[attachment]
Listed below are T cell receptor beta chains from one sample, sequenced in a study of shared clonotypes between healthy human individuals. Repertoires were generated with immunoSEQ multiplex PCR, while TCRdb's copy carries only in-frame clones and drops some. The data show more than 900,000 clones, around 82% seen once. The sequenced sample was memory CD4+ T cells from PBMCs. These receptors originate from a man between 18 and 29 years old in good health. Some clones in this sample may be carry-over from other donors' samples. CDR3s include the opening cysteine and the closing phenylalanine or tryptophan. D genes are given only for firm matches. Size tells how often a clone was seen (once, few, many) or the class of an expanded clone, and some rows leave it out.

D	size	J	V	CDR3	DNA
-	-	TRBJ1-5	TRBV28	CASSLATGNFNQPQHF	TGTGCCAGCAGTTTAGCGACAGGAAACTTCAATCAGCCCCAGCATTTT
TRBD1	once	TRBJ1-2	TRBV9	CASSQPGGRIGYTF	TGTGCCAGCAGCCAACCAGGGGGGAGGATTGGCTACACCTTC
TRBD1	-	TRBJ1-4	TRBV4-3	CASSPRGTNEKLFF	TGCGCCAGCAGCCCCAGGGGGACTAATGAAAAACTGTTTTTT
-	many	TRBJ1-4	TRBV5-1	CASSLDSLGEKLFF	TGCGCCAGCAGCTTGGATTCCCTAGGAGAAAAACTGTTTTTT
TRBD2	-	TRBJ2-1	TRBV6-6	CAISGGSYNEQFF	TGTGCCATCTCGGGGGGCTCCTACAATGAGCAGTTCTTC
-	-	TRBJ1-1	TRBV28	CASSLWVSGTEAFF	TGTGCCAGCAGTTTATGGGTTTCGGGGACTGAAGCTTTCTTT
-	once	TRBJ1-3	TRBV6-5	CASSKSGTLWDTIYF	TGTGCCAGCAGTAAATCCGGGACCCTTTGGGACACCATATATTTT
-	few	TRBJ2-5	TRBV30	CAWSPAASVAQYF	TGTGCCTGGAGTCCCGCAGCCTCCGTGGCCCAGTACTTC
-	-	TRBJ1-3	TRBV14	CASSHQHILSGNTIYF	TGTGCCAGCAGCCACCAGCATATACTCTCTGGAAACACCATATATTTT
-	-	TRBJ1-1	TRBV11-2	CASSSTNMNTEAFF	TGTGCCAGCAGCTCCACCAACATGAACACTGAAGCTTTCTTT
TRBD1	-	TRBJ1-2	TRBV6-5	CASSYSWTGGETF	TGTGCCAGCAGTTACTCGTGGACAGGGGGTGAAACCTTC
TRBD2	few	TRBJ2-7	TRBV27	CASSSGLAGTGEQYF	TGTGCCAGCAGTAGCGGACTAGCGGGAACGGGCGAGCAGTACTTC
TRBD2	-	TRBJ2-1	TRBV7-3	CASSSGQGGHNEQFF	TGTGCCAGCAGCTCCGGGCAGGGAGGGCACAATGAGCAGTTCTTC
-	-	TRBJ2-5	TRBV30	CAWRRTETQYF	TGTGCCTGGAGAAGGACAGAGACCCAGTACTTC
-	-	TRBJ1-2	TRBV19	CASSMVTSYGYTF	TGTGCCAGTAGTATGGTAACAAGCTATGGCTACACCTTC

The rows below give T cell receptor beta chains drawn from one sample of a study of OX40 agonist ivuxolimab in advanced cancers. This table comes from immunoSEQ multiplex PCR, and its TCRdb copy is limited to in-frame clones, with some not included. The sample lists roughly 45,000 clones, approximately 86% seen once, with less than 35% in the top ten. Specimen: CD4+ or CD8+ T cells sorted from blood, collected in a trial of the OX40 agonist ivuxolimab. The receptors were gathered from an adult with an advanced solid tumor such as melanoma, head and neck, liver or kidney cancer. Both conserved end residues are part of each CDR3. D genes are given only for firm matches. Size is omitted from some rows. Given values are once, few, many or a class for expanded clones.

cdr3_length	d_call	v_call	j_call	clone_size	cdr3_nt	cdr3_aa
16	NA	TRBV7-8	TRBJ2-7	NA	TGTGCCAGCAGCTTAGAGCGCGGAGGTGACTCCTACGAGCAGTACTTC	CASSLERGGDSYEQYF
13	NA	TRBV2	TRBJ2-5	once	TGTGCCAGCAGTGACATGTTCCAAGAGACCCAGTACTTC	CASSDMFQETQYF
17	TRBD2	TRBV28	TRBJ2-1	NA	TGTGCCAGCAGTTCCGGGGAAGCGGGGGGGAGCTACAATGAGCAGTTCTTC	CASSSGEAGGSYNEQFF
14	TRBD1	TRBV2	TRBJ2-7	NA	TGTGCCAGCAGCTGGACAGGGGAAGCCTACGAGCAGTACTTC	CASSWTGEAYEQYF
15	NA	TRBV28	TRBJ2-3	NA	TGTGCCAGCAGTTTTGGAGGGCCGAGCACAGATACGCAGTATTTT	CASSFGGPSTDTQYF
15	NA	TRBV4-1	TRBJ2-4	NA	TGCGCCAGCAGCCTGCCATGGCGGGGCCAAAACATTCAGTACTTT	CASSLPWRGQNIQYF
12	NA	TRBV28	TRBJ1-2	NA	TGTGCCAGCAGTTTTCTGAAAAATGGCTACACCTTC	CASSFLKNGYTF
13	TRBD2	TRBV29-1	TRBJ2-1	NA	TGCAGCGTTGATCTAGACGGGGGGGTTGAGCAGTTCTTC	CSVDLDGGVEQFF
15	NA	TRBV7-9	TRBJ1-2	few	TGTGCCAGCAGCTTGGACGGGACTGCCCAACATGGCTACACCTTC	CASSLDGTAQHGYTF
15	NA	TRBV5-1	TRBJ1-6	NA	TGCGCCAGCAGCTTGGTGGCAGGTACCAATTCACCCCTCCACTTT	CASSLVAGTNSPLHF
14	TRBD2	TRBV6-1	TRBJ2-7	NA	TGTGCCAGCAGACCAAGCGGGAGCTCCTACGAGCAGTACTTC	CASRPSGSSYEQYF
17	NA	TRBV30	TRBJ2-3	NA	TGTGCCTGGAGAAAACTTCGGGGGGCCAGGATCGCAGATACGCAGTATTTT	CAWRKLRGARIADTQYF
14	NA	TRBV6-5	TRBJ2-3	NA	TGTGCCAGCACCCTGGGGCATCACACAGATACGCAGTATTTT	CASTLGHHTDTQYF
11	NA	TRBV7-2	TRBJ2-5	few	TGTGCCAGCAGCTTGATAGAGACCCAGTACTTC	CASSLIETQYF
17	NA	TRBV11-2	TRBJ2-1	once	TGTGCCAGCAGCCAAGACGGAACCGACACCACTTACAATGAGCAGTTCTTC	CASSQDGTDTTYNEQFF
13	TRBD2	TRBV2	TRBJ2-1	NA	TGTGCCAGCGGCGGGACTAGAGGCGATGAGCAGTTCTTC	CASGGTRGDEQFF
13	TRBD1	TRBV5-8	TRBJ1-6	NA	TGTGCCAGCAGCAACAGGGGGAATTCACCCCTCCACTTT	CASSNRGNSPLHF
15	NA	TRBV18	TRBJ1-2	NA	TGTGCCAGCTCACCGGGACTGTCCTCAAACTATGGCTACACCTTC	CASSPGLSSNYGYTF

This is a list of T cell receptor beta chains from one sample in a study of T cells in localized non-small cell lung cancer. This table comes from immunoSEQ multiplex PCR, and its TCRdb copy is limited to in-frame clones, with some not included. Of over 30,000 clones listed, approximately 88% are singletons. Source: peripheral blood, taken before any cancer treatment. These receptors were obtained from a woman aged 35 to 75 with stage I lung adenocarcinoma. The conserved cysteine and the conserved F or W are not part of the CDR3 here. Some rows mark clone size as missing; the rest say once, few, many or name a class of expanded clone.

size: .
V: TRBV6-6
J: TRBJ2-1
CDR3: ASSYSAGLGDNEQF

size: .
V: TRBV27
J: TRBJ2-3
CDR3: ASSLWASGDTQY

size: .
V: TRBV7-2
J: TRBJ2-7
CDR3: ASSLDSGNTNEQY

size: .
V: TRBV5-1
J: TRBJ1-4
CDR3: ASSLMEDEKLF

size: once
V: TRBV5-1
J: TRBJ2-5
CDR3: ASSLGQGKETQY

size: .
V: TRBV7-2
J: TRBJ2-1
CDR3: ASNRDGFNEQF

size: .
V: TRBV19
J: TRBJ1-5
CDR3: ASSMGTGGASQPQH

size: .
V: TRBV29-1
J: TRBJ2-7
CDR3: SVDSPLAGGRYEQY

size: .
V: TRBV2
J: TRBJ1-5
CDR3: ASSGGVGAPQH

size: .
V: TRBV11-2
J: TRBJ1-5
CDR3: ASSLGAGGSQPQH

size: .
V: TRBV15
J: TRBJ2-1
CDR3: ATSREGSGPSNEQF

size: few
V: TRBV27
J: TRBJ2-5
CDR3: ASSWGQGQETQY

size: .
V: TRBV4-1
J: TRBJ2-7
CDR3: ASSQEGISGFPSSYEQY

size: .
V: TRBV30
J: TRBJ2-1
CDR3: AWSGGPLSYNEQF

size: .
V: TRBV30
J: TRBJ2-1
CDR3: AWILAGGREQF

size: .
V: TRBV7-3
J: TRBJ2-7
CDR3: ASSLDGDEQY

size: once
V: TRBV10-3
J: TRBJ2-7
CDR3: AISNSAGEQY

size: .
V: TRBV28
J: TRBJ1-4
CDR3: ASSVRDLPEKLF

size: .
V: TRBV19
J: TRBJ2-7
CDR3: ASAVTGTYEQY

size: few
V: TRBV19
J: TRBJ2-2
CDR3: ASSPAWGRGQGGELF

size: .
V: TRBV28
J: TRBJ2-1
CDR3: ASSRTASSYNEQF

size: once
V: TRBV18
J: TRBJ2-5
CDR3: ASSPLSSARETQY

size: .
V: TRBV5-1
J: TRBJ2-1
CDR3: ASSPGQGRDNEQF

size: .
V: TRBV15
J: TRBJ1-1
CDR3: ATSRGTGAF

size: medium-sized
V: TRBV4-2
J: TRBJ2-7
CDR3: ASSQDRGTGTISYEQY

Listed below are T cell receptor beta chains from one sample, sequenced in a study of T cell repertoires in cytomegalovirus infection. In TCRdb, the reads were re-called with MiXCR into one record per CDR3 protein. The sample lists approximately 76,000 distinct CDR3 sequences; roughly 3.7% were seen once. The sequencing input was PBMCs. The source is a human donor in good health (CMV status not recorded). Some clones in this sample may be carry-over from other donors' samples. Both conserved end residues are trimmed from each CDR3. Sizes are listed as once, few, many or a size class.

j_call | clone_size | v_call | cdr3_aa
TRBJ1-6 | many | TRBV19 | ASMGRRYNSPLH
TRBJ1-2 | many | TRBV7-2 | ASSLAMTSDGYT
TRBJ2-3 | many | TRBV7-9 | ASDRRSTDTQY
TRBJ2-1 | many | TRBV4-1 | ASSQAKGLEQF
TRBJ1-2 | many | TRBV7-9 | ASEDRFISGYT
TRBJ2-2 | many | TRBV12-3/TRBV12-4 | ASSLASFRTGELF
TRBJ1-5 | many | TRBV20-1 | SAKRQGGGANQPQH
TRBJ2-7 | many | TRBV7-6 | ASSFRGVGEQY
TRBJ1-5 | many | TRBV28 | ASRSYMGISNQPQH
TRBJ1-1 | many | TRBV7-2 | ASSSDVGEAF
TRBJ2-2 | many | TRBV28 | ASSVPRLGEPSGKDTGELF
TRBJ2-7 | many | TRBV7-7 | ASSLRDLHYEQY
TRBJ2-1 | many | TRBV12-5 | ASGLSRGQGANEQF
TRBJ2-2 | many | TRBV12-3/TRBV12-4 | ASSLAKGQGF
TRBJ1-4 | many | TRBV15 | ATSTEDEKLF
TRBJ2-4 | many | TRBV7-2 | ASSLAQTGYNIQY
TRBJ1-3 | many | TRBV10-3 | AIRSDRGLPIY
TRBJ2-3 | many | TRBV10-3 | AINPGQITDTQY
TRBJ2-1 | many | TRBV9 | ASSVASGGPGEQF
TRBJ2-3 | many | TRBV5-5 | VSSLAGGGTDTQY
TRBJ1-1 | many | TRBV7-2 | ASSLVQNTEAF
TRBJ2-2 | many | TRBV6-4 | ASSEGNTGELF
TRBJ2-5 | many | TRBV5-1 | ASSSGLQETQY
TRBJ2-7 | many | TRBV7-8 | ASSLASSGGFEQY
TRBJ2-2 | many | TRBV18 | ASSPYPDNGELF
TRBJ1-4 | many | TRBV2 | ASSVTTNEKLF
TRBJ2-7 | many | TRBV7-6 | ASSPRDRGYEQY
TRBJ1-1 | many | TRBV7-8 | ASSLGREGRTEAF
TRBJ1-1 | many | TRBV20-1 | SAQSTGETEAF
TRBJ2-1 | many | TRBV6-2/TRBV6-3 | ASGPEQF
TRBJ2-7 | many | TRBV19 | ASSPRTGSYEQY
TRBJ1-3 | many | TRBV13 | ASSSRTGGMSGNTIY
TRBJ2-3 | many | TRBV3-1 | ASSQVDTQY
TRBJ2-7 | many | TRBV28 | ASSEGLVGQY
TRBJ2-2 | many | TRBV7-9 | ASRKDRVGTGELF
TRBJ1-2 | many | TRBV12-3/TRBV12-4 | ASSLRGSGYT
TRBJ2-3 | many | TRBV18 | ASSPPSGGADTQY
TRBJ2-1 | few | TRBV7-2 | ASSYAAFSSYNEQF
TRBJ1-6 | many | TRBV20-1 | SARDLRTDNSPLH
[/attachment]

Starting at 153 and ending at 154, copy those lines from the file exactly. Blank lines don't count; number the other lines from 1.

TRBJ2-1 | many | TRBV12-5 | ASGLSRGQGANEQF
TRBJ2-2 | many | TRBV12-3/TRBV12-4 | ASSLAKGQGF